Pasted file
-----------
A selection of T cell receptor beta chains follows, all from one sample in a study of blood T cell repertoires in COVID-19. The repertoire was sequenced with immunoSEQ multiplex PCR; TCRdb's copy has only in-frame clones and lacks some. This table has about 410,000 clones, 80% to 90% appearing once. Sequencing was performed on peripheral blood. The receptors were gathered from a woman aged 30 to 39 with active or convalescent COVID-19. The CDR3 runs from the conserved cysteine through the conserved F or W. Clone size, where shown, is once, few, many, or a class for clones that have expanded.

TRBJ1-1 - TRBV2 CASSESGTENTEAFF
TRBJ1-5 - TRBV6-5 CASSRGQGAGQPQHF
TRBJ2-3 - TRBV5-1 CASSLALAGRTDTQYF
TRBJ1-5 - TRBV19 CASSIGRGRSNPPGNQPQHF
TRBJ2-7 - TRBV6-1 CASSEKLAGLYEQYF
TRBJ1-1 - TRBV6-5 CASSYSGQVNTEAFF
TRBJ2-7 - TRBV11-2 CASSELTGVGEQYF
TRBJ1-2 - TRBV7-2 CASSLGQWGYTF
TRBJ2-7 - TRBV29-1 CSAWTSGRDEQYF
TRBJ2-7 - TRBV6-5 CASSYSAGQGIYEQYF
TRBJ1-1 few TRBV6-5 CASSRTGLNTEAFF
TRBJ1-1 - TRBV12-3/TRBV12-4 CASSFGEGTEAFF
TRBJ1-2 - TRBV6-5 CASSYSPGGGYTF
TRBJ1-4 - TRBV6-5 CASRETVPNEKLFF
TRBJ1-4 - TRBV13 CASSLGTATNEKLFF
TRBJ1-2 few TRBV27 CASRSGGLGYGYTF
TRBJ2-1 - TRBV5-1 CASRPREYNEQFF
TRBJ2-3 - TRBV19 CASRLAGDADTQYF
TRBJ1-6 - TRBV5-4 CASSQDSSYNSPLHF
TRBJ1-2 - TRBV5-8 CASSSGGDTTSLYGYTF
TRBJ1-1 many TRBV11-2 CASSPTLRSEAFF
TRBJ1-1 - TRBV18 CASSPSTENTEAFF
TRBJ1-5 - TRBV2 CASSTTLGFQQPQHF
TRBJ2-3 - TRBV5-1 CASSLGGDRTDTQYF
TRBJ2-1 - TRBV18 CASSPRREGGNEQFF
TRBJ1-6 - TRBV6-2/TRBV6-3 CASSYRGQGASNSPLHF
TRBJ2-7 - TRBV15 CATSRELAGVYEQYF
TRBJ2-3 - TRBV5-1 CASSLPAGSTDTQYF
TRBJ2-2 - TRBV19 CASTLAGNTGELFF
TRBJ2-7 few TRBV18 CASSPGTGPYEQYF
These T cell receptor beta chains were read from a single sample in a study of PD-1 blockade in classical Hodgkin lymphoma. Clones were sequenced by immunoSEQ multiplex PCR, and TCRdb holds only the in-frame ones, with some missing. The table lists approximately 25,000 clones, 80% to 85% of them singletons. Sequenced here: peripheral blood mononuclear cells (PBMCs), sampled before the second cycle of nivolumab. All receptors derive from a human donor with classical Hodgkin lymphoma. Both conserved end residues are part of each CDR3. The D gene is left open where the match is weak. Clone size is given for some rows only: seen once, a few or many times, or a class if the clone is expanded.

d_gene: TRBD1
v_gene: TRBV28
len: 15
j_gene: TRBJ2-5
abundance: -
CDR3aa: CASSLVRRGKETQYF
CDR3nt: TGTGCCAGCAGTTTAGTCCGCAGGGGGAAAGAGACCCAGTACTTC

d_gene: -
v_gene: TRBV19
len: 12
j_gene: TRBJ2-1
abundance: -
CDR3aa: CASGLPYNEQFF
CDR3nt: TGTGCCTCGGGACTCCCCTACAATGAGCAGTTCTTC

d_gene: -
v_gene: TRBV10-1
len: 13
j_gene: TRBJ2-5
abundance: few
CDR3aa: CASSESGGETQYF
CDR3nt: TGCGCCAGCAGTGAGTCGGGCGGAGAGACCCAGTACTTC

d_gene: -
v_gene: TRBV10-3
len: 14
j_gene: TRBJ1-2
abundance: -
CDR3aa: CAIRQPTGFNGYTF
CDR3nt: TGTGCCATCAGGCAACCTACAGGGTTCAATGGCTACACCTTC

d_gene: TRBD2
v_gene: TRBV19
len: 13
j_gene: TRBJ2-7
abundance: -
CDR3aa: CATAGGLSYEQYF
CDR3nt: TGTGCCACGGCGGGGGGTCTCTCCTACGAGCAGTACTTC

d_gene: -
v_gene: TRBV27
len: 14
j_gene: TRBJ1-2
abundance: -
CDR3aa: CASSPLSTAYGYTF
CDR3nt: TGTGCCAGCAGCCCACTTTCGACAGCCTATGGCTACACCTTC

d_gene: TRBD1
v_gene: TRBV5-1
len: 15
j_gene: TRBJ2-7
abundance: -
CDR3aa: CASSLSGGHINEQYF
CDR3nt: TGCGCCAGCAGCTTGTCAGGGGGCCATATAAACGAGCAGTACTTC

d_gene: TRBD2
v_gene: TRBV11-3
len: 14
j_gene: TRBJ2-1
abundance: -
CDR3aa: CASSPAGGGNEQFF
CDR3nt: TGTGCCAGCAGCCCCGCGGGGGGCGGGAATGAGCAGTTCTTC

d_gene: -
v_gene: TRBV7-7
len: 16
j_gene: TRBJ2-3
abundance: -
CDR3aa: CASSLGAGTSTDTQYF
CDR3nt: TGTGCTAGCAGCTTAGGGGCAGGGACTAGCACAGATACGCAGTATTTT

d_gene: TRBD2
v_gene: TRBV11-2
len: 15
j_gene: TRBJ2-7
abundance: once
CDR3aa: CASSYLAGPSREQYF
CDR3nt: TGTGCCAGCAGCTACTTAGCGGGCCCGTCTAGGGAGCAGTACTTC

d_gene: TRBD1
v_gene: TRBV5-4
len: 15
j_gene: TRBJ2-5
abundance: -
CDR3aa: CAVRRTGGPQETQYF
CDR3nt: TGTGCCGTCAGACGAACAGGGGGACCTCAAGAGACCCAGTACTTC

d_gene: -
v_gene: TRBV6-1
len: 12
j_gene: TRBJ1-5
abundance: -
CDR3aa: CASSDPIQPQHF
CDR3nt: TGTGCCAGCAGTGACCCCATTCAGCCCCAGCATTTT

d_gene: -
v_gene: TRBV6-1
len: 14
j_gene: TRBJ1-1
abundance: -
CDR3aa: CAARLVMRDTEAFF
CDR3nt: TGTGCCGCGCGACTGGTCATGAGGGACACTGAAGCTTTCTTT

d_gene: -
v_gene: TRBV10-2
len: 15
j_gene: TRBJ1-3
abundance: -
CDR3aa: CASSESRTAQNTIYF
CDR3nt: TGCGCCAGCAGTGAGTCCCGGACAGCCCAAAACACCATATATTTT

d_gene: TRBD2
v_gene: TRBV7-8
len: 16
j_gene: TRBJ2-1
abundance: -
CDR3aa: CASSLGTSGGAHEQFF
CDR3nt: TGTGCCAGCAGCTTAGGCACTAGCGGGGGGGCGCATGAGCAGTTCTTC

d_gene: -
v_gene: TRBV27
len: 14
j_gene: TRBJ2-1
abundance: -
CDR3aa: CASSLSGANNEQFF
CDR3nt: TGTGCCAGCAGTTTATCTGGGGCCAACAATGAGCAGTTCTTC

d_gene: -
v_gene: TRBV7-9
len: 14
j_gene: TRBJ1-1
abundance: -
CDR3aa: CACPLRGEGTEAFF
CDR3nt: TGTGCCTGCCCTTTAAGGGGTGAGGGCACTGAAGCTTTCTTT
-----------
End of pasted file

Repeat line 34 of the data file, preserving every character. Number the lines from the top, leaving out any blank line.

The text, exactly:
v_gene: TRBV28